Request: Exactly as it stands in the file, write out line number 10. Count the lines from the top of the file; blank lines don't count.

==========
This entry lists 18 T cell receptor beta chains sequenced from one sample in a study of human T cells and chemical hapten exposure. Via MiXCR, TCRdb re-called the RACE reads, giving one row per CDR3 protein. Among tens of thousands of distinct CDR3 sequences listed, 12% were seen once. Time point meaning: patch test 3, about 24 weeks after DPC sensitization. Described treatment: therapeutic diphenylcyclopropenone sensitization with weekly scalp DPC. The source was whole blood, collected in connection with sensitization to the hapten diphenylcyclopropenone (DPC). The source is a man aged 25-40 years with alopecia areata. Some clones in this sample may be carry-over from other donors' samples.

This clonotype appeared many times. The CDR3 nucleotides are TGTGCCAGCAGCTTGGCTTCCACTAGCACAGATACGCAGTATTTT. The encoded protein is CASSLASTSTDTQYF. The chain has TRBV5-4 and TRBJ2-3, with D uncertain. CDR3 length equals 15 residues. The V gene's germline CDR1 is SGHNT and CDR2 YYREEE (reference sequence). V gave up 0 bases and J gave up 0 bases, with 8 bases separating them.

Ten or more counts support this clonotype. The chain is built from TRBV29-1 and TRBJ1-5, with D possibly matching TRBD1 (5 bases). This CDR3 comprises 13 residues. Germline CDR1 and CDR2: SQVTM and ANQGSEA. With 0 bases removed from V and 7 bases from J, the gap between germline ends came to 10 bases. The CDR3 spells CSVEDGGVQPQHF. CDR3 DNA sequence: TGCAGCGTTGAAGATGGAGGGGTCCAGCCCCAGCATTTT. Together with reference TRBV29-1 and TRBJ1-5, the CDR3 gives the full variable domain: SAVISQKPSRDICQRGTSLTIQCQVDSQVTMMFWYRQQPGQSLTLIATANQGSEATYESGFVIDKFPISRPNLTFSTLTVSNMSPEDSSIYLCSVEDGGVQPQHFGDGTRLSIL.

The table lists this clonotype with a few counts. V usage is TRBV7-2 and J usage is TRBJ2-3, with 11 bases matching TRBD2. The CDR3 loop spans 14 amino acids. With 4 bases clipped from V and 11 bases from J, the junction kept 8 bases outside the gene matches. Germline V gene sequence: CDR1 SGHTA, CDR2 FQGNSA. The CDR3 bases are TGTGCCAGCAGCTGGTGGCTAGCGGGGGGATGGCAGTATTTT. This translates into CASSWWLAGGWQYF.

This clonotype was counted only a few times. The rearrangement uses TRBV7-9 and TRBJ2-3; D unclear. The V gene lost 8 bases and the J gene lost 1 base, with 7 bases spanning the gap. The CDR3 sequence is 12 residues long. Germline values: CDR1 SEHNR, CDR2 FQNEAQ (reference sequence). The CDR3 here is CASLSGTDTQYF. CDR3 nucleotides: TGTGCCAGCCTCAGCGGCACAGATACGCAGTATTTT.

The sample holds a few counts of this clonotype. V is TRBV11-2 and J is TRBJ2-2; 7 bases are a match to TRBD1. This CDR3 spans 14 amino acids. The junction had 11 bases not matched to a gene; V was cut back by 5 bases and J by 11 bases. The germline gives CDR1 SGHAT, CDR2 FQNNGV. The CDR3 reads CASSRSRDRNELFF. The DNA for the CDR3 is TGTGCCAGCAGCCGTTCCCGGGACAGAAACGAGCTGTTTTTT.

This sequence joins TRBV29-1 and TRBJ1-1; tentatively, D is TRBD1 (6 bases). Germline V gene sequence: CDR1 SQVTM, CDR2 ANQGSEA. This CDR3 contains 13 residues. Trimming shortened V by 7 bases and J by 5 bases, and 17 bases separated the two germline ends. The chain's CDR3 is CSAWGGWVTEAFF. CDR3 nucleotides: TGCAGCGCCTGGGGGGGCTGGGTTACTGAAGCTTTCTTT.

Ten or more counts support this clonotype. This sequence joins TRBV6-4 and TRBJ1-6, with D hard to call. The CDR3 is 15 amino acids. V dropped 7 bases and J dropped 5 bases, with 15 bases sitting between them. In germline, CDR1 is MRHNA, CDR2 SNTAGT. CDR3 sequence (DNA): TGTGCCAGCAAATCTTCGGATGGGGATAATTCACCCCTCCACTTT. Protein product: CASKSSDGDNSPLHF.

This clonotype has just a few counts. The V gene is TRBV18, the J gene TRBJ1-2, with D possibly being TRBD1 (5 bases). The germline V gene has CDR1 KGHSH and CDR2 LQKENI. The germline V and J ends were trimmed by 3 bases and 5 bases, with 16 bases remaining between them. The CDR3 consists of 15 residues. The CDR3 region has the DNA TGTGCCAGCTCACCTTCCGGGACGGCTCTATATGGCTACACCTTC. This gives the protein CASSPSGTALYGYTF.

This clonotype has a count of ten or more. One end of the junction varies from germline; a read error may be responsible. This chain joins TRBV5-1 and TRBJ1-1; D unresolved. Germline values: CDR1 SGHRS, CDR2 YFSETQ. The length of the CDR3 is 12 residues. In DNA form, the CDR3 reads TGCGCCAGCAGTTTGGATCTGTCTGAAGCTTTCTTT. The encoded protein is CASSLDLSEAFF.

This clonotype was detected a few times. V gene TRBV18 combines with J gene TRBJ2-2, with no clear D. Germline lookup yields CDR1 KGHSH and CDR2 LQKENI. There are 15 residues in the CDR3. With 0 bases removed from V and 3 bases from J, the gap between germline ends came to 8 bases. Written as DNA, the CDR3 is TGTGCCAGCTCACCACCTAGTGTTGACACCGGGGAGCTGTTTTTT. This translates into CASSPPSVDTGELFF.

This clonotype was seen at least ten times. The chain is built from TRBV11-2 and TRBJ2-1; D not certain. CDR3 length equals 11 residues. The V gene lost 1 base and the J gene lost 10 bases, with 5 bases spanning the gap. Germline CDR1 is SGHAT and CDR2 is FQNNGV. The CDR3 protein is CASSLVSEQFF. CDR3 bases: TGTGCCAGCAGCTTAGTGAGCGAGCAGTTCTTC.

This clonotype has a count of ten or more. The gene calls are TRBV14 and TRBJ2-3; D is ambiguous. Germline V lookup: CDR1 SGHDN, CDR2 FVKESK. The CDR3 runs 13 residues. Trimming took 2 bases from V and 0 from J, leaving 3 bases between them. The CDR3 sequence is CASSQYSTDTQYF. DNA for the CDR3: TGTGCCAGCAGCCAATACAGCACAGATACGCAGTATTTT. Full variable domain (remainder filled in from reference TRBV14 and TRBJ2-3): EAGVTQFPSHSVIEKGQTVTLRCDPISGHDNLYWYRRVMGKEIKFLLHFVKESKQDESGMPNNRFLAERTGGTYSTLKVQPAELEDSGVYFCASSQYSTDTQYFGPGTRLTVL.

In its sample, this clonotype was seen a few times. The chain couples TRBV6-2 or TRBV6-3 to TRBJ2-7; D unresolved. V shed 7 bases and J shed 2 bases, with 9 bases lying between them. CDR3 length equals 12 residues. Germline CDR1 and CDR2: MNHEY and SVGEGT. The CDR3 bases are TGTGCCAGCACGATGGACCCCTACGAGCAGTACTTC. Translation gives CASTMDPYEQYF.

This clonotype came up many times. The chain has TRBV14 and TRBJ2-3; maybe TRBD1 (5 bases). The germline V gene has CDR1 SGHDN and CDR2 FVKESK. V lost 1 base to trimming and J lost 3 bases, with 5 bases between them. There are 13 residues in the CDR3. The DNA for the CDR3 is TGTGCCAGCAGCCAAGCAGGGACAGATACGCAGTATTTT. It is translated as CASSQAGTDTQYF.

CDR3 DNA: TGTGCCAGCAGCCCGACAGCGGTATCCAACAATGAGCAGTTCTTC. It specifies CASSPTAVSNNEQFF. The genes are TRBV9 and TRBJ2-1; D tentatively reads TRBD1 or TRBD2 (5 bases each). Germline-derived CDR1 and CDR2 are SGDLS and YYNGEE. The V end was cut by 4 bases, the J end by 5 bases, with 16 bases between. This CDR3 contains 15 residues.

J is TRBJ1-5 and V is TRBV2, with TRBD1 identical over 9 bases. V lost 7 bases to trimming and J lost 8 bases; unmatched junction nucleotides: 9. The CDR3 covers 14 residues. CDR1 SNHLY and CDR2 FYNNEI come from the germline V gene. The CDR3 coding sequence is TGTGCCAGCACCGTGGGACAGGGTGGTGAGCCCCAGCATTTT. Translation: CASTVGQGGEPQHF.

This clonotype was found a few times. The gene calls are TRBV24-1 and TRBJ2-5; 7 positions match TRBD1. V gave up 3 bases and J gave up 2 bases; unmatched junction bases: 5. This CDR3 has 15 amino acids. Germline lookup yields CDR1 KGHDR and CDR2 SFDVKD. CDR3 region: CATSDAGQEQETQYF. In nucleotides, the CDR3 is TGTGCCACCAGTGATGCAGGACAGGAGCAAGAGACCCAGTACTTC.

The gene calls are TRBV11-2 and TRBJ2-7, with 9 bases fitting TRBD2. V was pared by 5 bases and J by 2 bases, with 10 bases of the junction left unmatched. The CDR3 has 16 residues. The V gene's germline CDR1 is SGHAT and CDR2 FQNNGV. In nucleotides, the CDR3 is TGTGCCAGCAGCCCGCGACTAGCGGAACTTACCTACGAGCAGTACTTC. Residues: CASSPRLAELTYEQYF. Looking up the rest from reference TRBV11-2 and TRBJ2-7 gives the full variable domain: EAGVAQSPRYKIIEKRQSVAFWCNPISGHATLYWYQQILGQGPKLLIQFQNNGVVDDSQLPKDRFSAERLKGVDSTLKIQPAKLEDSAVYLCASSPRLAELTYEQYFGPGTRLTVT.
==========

This clonotype has a count of ten or more. One end of the junction varies from germline; a read error may be responsible. This chain joins TRBV5-1 and TRBJ1-1; D unresolved. Germline values: CDR1 SGHRS, CDR2 YFSETQ. The length of the CDR3 is 12 residues. In DNA form, the CDR3 reads TGCGCCAGCAGTTTGGATCTGTCTGAAGCTTTCTTT. The encoded protein is CASSLDLSEAFF.